Haiti has once again found itself in crisis, rattled by an assassination, overtaken by gang violence, and led by an unelected government. Associate dean John Ciorciari recently penned an article in Foreign Policy warning of the consequences of ill-timed or defined international intervention.
"Five years later, Haiti is back to the drawing board. Security has deteriorated since peacekeepers left, particularly since Moïse’s assassination, with a sharp rise in violence and no real progress toward a resolution of the country’s political impasse," he wrote. "The question is whether another round of armed international intervention would help."
Ciorciari contends that intervention will only be helpful if it supports domestic political development.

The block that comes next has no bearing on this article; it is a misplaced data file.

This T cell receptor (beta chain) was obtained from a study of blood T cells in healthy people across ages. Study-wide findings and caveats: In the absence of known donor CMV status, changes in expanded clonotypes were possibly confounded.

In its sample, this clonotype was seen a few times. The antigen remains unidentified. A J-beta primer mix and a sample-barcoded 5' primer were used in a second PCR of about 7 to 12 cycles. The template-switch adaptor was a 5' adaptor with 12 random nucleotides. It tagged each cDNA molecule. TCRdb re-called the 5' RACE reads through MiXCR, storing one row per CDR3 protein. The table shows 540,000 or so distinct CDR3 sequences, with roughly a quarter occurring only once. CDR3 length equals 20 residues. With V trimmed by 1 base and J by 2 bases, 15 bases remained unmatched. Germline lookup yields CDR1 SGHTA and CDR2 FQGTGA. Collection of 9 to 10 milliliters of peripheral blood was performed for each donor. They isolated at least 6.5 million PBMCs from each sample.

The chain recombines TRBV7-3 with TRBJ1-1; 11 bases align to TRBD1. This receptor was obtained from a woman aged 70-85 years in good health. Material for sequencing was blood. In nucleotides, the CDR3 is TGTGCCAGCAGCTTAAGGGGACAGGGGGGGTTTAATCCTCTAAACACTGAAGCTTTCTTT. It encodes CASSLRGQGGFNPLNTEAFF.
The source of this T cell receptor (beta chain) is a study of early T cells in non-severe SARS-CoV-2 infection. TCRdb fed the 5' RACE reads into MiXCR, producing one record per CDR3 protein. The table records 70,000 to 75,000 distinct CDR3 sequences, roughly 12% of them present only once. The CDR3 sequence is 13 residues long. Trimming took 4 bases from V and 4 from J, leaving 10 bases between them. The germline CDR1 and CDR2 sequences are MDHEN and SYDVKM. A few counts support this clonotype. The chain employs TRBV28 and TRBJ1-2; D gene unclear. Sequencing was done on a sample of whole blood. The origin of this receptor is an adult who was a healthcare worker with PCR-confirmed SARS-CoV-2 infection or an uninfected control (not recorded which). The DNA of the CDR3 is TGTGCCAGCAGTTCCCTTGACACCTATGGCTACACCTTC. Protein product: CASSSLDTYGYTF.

"The United States and its partners should use the prospect of security assistance to push the Haitian government to engage earnestly with opposition groups and civil society leaders on a transitional framework and path to elections," he concludes. "With a credible plan in place, international forces can provide much-needed stopgap security functions. Until that point, even an intervention with the best of intentions may do more harm than good."